How I eat in Providence

10 Sep

Having lived on-and-off in Providence for three years now, I have eaten a few things in this little city (founded by that magnificent advocate of religious liberty, Roger Williams, in 1636). It may be of some modest interest to my friends and readers in or around Providence, how I negotiate eating in the area. Here are some tips, arranged loosely by geographical area.

General Providence (The high-points of Providence food)

  1. Flan y Ajo – good seafood tapas.
  2. birch – exciting new restaurant by Ben Sukle (previously head chef at the Dorrance), opened in summer 2013. review to come. Preliminary comments on the summer 2013 menu: get the raw scallop, dehydrated beets, pt judith catch, and summer berries.
  3. north – interesting Asian-fusion seafood cooking (the chef worked with David Chang at Momofuku Ko). Good noodles.
  4. Los Andes – interesting Peruvian food, a bit out of the way if one doesn’t have a car.
  5. New Rivers – good oysters (Tuesday is oyster night), but they also do a great fluke here.
  6. La Laiterie – I like their lunchtime incarnation, Farmstead, for its burgers and pasta. But their fancy food come night, leaves me a bit cold.
  7. Gracie’s – Gracie’s does duck well. But the rest is not very memorable, unfortunately.
  8. Ellie’s – Ellie’s is Gracie’s bakery division. It has nice breads.
  9. Pastiche – one must try the Pastiche fruit tart, as well as their chocolate torte. Their apple tart is also very good.
  10. Bacaro – generally heavy-handed main courses (esp. the pasta), but the duck brioche and truffle scallops on the tapas menu are very good
  11. Cook & Brown – good cocktails and desserts, pasta mains so-so.
  12. Not Just Snacks – nice briyani

Thayer Street area (Brown’s main throughfare).

  1. Kabob and Curry has a good Cauliflower Mushroom Curry, and a Tikka Masala, Pair that with naan & papadum, or if one is feeling indulgent, fruit and coconut naan.
  2. Soban has great Korean chicken wings (4.75/5), and a good stone-pot bibimbap. The stews, however, are unconvincing. The place has been recently sold, so the new management may or may not preserve the recipes. Wait and see.
  3. Chipotle is a great food option for the time-strapped student. I usually get rice bowls when I go there for lunch.
  4. Meeting St Cafe has a good “garbage” cookie (meaning white chocolate, oats, coconut, dark chocolate etc. etc.) Most Brown students know this already.
  5. Bagel Gourmet (Bagel Gourmet Ole if you’re up on Thayer) has a good breakfast burrito (4.5/5). Their everything bagels are also good, and if you’re looking for dessert, the cinnamon raisin walnut cream cheese is pretty good.
  6. East Side Pockets – decent chicken and falafel wraps, good baklava.

The Food Trucks

  1. Plouf Plouf – The duck burger, maybe the creme brulee. Avoid anything non-meat.
  2. Lotus Pepper – decent vermicelli (3.75/5) [I still miss Pho-natic on Angell St, which closed in 2011] and banh mi.
  3. The rest are unremarkable. Mama Kim’s standard has dropped precipitously since its 2011(?) opening, and it is the best of the bunch.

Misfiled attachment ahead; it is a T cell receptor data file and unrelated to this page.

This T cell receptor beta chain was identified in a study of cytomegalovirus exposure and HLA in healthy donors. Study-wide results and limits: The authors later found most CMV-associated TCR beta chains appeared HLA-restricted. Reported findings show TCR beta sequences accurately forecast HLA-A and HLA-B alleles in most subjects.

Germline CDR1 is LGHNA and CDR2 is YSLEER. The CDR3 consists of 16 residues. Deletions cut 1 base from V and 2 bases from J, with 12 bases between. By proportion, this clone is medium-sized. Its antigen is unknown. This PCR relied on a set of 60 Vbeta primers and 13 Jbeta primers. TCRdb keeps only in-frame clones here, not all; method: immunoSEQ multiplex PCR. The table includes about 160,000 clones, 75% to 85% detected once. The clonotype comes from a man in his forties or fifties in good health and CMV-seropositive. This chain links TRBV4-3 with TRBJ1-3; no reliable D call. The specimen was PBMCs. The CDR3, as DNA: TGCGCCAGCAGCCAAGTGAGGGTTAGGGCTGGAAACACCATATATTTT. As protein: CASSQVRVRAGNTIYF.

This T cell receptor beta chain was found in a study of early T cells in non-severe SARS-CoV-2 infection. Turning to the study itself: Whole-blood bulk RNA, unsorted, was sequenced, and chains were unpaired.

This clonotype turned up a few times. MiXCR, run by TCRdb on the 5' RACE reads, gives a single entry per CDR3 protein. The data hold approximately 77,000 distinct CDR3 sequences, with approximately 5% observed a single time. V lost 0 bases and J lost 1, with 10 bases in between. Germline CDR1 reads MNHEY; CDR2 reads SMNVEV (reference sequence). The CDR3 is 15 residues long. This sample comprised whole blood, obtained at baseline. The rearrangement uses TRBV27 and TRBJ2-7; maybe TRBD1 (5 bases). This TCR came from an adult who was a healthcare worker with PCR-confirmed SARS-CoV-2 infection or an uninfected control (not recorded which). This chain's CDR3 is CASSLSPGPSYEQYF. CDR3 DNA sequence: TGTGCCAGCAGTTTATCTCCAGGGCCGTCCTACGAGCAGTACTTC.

Wickenden area

  1. Abyssinia has a great steak tartare dish called kitfo that I like very much (4.5/5). The teff injera is nice to have but not noticeably different in taste from the default serving bread.
  2. The Duck & Bunny has very good crepe-pizzas (“crèpzza”s), as well as very nice Devonshire scones with cream and jam.
  3. Avoid Al Forno. The dirty steak (their signature dish where they cook the steak directly on hot coals) is very ordinary in taste, and overpriced at 42++. The desserts are unremarkable.

Wayland Square

  1. Red Stripe has a good Red Stripe grilled cheese and tomato soup, as well as decent steak frites.
  2. La Laiterie: as above.

Groceries

  1. Cahill Irish Porter Cheese from Eastside Market – a great brown cheese made with beer.
  2. Humboldt Fog Cypress Grove Chevre. I just discovered this cheese recently at Eastside Market. Coated with edible vegetable ash, it has at least 3 distinct textures, a slightly bitter outside, a gooey middle layer, and a thick mashed-feta-like core.
  3. Seven Stars Olive Bread, East Side Market or Seven Stars Bakery. An inspired decision, to put juicy, briny olives in a crusty loaf.
  4. Fleur du Maquis, Sicilian goat’s cheese, found in Farmstead. I first tasted this in Paris, and I think this is the best of the herb-encrusted goat cheeses. I was thrilled to find it at Farmstead. Seasonal.
  5. Sea Salt and Olive Oil Tortas, from Eastside Market. Decadent snack.
  6. Dorset Cereals: Fruit Nut and Fibre Muesli. Great with Greek yoghurt.

Cookbooks: Among the college student cooking set, I often notice Deb Perelman’s Smitten Kitchen cookbook, or her recipes from her blog. That, and America’s Test Kitchen/ Cook’s Illustrated, offer some of the most practical advice for home cooks.

2 Responses to “How I eat in Providence”

  1. Seungjun September 10, 2013 at 4:06 am #

    I haven’t tried the chicken wings at Soban, but I was unimpressed with their kimchi jeon (pancake). Also overpriced…

    • kentiong September 10, 2013 at 4:14 am #

      Yes, it’s overpriced… Unfortunately, other than their wings and their stone pot bibimbap, I too find everything else very ordinary.

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